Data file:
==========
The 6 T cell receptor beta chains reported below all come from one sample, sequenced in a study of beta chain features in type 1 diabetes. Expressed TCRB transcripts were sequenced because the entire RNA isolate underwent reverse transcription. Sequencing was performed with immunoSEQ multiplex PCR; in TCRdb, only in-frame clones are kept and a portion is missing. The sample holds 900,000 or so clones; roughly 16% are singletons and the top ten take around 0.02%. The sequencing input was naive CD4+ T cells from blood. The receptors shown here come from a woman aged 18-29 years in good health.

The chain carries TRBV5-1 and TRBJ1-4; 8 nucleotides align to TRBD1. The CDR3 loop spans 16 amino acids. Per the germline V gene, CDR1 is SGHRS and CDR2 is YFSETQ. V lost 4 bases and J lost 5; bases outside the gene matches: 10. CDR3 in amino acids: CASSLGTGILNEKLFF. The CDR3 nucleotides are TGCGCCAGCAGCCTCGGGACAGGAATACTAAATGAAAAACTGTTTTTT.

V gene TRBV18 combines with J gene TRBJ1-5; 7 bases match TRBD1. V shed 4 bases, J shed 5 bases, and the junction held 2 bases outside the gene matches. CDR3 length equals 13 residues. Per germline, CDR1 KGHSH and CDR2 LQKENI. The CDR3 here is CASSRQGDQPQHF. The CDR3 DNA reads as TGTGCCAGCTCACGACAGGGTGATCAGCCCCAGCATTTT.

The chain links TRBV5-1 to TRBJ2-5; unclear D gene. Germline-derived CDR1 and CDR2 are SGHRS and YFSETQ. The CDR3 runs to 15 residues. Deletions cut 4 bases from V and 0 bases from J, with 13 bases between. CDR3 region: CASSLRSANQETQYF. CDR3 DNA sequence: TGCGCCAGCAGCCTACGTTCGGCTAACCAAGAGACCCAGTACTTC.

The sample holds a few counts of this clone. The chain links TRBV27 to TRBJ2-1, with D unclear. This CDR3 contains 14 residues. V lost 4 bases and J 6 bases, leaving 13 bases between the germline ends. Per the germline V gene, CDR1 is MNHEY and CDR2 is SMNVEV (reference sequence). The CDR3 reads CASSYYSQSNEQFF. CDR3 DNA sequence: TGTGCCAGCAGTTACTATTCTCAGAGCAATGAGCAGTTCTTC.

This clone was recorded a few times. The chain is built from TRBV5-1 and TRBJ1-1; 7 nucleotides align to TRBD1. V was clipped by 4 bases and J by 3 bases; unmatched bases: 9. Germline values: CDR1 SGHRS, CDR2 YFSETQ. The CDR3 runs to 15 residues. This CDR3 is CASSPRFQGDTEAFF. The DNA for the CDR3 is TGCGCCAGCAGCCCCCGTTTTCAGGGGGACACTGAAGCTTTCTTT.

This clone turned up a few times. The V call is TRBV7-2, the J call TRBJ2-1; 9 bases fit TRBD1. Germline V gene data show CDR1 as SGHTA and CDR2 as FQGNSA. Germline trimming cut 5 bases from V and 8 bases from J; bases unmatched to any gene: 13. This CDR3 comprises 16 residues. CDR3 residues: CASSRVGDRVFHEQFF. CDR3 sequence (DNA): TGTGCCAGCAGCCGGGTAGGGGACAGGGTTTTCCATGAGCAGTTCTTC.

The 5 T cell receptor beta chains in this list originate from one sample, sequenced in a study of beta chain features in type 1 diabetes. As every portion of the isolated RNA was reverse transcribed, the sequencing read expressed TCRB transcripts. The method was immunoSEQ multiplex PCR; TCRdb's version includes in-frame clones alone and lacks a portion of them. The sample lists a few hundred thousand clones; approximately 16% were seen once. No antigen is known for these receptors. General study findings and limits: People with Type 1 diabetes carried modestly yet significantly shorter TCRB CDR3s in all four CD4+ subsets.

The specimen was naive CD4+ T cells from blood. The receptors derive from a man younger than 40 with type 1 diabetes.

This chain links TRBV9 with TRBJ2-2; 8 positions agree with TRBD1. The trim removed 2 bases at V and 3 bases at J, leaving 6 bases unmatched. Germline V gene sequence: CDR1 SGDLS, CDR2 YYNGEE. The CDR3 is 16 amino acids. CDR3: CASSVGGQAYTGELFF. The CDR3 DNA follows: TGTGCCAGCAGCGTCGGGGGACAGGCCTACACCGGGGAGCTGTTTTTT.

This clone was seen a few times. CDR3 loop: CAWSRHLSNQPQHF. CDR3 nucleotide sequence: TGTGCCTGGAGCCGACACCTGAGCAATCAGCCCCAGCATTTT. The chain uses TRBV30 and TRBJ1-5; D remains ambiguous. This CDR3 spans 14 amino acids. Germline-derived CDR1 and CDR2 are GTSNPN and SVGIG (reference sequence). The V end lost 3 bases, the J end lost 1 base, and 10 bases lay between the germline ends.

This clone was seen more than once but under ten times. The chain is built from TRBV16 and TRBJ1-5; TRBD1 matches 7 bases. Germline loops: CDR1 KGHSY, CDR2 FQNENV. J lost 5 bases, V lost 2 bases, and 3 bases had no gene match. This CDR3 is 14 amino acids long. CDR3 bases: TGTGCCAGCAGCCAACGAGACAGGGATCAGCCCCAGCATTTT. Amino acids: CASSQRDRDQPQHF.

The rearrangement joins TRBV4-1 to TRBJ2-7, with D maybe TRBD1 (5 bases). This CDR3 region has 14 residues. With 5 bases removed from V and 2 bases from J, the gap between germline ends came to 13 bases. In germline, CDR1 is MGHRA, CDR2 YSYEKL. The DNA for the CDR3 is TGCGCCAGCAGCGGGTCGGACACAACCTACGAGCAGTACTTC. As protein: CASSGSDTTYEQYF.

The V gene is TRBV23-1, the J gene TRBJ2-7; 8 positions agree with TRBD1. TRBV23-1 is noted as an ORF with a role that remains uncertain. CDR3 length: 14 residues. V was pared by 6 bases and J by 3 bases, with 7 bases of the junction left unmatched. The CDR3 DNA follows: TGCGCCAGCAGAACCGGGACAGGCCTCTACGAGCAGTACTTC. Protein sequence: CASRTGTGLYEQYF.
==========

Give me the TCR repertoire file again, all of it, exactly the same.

The 6 T cell receptor beta chains reported below all come from one sample, sequenced in a study of beta chain features in type 1 diabetes. Expressed TCRB transcripts were sequenced because the entire RNA isolate underwent reverse transcription. Sequencing was performed with immunoSEQ multiplex PCR; in TCRdb, only in-frame clones are kept and a portion is missing. The sample holds 900,000 or so clones; roughly 16% are singletons and the top ten take around 0.02%. The sequencing input was naive CD4+ T cells from blood. The receptors shown here come from a woman aged 18-29 years in good health.

The chain carries TRBV5-1 and TRBJ1-4; 8 nucleotides align to TRBD1. The CDR3 loop spans 16 amino acids. Per the germline V gene, CDR1 is SGHRS and CDR2 is YFSETQ. V lost 4 bases and J lost 5; bases outside the gene matches: 10. CDR3 in amino acids: CASSLGTGILNEKLFF. The CDR3 nucleotides are TGCGCCAGCAGCCTCGGGACAGGAATACTAAATGAAAAACTGTTTTTT.

V gene TRBV18 combines with J gene TRBJ1-5; 7 bases match TRBD1. V shed 4 bases, J shed 5 bases, and the junction held 2 bases outside the gene matches. CDR3 length equals 13 residues. Per germline, CDR1 KGHSH and CDR2 LQKENI. The CDR3 here is CASSRQGDQPQHF. The CDR3 DNA reads as TGTGCCAGCTCACGACAGGGTGATCAGCCCCAGCATTTT.

The chain links TRBV5-1 to TRBJ2-5; unclear D gene. Germline-derived CDR1 and CDR2 are SGHRS and YFSETQ. The CDR3 runs to 15 residues. Deletions cut 4 bases from V and 0 bases from J, with 13 bases between. CDR3 region: CASSLRSANQETQYF. CDR3 DNA sequence: TGCGCCAGCAGCCTACGTTCGGCTAACCAAGAGACCCAGTACTTC.

The sample holds a few counts of this clone. The chain links TRBV27 to TRBJ2-1, with D unclear. This CDR3 contains 14 residues. V lost 4 bases and J 6 bases, leaving 13 bases between the germline ends. Per the germline V gene, CDR1 is MNHEY and CDR2 is SMNVEV (reference sequence). The CDR3 reads CASSYYSQSNEQFF. CDR3 DNA sequence: TGTGCCAGCAGTTACTATTCTCAGAGCAATGAGCAGTTCTTC.

This clone was recorded a few times. The chain is built from TRBV5-1 and TRBJ1-1; 7 nucleotides align to TRBD1. V was clipped by 4 bases and J by 3 bases; unmatched bases: 9. Germline values: CDR1 SGHRS, CDR2 YFSETQ. The CDR3 runs to 15 residues. This CDR3 is CASSPRFQGDTEAFF. The DNA for the CDR3 is TGCGCCAGCAGCCCCCGTTTTCAGGGGGACACTGAAGCTTTCTTT.

This clone turned up a few times. The V call is TRBV7-2, the J call TRBJ2-1; 9 bases fit TRBD1. Germline V gene data show CDR1 as SGHTA and CDR2 as FQGNSA. Germline trimming cut 5 bases from V and 8 bases from J; bases unmatched to any gene: 13. This CDR3 comprises 16 residues. CDR3 residues: CASSRVGDRVFHEQFF. CDR3 sequence (DNA): TGTGCCAGCAGCCGGGTAGGGGACAGGGTTTTCCATGAGCAGTTCTTC.

The 5 T cell receptor beta chains in this list originate from one sample, sequenced in a study of beta chain features in type 1 diabetes. As every portion of the isolated RNA was reverse transcribed, the sequencing read expressed TCRB transcripts. The method was immunoSEQ multiplex PCR; TCRdb's version includes in-frame clones alone and lacks a portion of them. The sample lists a few hundred thousand clones; approximately 16% were seen once. No antigen is known for these receptors. General study findings and limits: People with Type 1 diabetes carried modestly yet significantly shorter TCRB CDR3s in all four CD4+ subsets.

The specimen was naive CD4+ T cells from blood. The receptors derive from a man younger than 40 with type 1 diabetes.

This chain links TRBV9 with TRBJ2-2; 8 positions agree with TRBD1. The trim removed 2 bases at V and 3 bases at J, leaving 6 bases unmatched. Germline V gene sequence: CDR1 SGDLS, CDR2 YYNGEE. The CDR3 is 16 amino acids. CDR3: CASSVGGQAYTGELFF. The CDR3 DNA follows: TGTGCCAGCAGCGTCGGGGGACAGGCCTACACCGGGGAGCTGTTTTTT.

This clone was seen a few times. CDR3 loop: CAWSRHLSNQPQHF. CDR3 nucleotide sequence: TGTGCCTGGAGCCGACACCTGAGCAATCAGCCCCAGCATTTT. The chain uses TRBV30 and TRBJ1-5; D remains ambiguous. This CDR3 spans 14 amino acids. Germline-derived CDR1 and CDR2 are GTSNPN and SVGIG (reference sequence). The V end lost 3 bases, the J end lost 1 base, and 10 bases lay between the germline ends.

This clone was seen more than once but under ten times. The chain is built from TRBV16 and TRBJ1-5; TRBD1 matches 7 bases. Germline loops: CDR1 KGHSY, CDR2 FQNENV. J lost 5 bases, V lost 2 bases, and 3 bases had no gene match. This CDR3 is 14 amino acids long. CDR3 bases: TGTGCCAGCAGCCAACGAGACAGGGATCAGCCCCAGCATTTT. Amino acids: CASSQRDRDQPQHF.

The rearrangement joins TRBV4-1 to TRBJ2-7, with D maybe TRBD1 (5 bases). This CDR3 region has 14 residues. With 5 bases removed from V and 2 bases from J, the gap between germline ends came to 13 bases. In germline, CDR1 is MGHRA, CDR2 YSYEKL. The DNA for the CDR3 is TGCGCCAGCAGCGGGTCGGACACAACCTACGAGCAGTACTTC. As protein: CASSGSDTTYEQYF.

The V gene is TRBV23-1, the J gene TRBJ2-7; 8 positions agree with TRBD1. TRBV23-1 is noted as an ORF with a role that remains uncertain. CDR3 length: 14 residues. V was pared by 6 bases and J by 3 bases, with 7 bases of the junction left unmatched. The CDR3 DNA follows: TGCGCCAGCAGAACCGGGACAGGCCTCTACGAGCAGTACTTC. Protein sequence: CASRTGTGLYEQYF.